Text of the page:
CBK reveals list of firms that can list borrowers on default

The Central Bank of Kenya has published a list of 1,327 saccos, 600 companies, 50 insurance firms and other institutions that can negatively list borrowers who default on payments.

The list includes utility companies such as water suppliers; insurance firms receiving premiums and Saccos that are not regulated. The entities will help build a client profile on whether they always pay their debts.

CBK also allows 39 banks, 14 microfinance banks, 164 regulated Saccos to using the listing mechanism.

In August last year, the banking regulator revoked the approval of digital lenders to share data with Credit Reference Bureaus. The move barred 337 unregulated digital mobile lenders from forwarding the names of loan defaulters to the bureaus.

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CBK also kicked out credit only microfinance institutions from sharing borrower’s data.

The regulator reckoned that many low income households have been lured into the easily accessible mobile loans, which have aggressive recovery methods.

A majority of loans defaulted by Kenyans are taken from mobile lenders with digital lenders making up 90 per cent of the negatively listed Kenyans.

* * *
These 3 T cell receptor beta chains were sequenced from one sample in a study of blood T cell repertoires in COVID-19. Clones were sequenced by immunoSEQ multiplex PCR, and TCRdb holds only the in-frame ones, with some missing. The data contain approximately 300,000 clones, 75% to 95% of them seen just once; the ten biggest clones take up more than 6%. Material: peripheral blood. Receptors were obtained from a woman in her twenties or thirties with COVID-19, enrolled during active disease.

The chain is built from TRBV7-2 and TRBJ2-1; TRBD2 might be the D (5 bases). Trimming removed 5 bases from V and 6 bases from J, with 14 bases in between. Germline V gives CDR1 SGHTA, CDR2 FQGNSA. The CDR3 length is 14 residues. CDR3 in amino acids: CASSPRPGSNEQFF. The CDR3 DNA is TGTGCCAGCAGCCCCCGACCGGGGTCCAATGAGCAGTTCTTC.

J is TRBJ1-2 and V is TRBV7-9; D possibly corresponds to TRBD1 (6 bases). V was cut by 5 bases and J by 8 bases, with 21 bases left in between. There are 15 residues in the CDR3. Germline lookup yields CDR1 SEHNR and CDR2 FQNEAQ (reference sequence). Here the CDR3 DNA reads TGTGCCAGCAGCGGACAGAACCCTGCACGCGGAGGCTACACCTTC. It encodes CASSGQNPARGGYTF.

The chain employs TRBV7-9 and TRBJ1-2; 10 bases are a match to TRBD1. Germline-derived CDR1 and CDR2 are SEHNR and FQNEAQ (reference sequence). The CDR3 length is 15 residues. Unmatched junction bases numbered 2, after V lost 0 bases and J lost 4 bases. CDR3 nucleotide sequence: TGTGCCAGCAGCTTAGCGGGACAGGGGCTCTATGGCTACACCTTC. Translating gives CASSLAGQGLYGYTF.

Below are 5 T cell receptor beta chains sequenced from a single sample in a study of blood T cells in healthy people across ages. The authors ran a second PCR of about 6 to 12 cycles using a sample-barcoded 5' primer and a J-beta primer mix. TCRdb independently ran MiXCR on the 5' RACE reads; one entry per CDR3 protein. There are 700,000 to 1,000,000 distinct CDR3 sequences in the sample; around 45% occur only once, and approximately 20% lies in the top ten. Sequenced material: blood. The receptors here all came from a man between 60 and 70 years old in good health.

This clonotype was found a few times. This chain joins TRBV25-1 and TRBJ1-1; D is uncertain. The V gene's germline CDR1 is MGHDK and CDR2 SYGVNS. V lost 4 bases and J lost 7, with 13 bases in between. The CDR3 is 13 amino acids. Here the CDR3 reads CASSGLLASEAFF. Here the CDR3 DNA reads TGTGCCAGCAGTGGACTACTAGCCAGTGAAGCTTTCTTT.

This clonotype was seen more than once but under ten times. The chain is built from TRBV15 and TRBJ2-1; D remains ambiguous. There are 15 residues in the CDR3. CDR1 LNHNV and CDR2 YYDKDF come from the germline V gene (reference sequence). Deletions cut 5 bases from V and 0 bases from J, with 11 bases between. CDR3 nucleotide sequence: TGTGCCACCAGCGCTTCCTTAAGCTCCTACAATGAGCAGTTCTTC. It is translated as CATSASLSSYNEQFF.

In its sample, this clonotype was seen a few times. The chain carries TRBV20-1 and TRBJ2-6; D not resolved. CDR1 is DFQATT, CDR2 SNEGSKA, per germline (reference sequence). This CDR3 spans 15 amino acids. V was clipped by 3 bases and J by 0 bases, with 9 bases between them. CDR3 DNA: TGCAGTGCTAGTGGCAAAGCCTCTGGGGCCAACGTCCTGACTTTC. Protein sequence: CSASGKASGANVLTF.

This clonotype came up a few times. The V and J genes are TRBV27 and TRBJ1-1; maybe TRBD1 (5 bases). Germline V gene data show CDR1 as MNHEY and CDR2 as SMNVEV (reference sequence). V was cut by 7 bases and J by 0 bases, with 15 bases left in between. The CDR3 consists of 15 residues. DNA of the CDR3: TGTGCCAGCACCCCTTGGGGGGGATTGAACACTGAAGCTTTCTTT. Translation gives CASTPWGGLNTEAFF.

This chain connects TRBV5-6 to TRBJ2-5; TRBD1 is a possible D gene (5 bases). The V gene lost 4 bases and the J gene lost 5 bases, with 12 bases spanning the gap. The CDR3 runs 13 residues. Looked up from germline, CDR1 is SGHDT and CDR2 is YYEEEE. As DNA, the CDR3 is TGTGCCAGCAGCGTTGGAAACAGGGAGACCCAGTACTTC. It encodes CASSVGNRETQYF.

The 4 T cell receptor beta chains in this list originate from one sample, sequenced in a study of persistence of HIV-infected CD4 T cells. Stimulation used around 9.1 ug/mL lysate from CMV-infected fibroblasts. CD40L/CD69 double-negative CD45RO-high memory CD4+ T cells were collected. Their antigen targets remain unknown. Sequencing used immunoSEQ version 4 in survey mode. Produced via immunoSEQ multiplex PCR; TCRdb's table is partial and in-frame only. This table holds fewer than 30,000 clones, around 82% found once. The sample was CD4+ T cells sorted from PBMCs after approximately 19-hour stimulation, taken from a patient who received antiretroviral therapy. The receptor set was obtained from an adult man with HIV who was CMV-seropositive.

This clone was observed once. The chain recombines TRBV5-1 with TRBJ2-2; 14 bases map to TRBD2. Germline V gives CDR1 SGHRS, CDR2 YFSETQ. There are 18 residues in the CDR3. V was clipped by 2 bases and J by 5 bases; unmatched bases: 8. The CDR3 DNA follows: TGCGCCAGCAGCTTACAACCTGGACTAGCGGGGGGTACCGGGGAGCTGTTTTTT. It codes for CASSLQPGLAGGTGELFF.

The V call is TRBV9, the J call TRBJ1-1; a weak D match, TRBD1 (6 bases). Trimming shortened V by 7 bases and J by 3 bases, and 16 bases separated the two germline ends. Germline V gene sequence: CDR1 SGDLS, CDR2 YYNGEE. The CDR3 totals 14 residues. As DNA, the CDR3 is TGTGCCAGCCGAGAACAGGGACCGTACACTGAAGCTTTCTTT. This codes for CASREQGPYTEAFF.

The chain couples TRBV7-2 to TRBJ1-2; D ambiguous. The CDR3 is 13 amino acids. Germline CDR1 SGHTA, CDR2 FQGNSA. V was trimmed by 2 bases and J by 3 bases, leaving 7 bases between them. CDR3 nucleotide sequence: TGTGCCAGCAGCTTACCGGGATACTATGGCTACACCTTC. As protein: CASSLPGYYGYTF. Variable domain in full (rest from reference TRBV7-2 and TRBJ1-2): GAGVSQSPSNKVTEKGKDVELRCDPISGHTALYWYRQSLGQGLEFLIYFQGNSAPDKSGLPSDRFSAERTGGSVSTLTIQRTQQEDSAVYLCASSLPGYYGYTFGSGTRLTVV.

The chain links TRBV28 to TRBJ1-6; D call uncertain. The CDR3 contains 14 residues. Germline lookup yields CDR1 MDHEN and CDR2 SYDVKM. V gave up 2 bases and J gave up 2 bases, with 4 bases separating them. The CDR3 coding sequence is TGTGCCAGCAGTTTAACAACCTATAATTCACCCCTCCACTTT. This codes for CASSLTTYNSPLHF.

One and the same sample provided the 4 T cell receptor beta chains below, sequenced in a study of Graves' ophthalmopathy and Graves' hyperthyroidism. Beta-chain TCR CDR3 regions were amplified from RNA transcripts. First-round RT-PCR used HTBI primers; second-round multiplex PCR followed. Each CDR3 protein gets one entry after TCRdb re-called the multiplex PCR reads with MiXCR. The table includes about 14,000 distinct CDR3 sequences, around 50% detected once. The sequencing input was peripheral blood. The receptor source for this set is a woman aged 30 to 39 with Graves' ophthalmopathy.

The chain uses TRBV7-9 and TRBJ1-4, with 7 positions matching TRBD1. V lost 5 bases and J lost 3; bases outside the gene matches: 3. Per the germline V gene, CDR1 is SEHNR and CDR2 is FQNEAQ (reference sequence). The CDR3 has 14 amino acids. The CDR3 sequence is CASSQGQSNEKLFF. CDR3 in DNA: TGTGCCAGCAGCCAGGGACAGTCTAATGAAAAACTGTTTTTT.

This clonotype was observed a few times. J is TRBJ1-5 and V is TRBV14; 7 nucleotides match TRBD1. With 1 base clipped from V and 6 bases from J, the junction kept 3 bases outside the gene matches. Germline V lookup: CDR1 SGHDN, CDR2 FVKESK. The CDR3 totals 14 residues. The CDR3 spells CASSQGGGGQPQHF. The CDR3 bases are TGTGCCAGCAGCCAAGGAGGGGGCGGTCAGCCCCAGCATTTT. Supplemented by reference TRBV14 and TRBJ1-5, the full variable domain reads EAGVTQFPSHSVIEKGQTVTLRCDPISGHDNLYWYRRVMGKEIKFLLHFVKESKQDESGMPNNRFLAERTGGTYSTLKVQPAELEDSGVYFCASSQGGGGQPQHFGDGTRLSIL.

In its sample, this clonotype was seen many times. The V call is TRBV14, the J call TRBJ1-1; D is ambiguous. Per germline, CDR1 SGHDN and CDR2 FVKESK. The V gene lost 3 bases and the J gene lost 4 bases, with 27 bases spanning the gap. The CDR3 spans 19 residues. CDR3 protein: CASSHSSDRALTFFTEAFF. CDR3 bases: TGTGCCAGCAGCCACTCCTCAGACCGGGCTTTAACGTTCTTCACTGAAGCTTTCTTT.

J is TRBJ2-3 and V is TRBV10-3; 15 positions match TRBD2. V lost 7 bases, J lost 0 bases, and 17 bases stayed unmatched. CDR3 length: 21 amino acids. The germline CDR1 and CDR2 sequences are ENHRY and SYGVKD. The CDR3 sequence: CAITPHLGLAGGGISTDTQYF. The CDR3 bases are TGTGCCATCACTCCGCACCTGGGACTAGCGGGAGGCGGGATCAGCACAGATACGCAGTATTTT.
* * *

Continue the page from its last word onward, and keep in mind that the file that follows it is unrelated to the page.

Kenyans have struggled making loan payments but are also falling back on utilities and other commitments due to the economic difficulties caused by the Covid -19 pandemic.

A state survey by the Kenya National Bureau of Statistics (KNBS) shows that seven out of ten Kenyans had a difficulty paying rent in May last year when the virus broke out.

About 37 per cent of those who defaulted were unable to pay rent while 23 per cent paid partially and another 8.5 per cent were hopeful of meeting their landlord’s obligations, reflecting the impact of restrictions to curb the global Covid-19 pandemic on workers’ incomes.

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The number of people missing payments has continued to grow during the coronavirus pandemic as loan defaults surged to the highest level since August 2007.

About 1.72 million workers lost jobs in three months to last June when Kenya imposed a lockdown to curb the spread of the coronavirus and recovery has been slow with salary cuts persisting in many sectors.

Many workers who had tapped unsecured loans on the strength of their salaries to purchase of goods such as furniture, cars and meet expenses like school fees have struggled to keep up with repayments in the wake of retrenchments and pay cuts.

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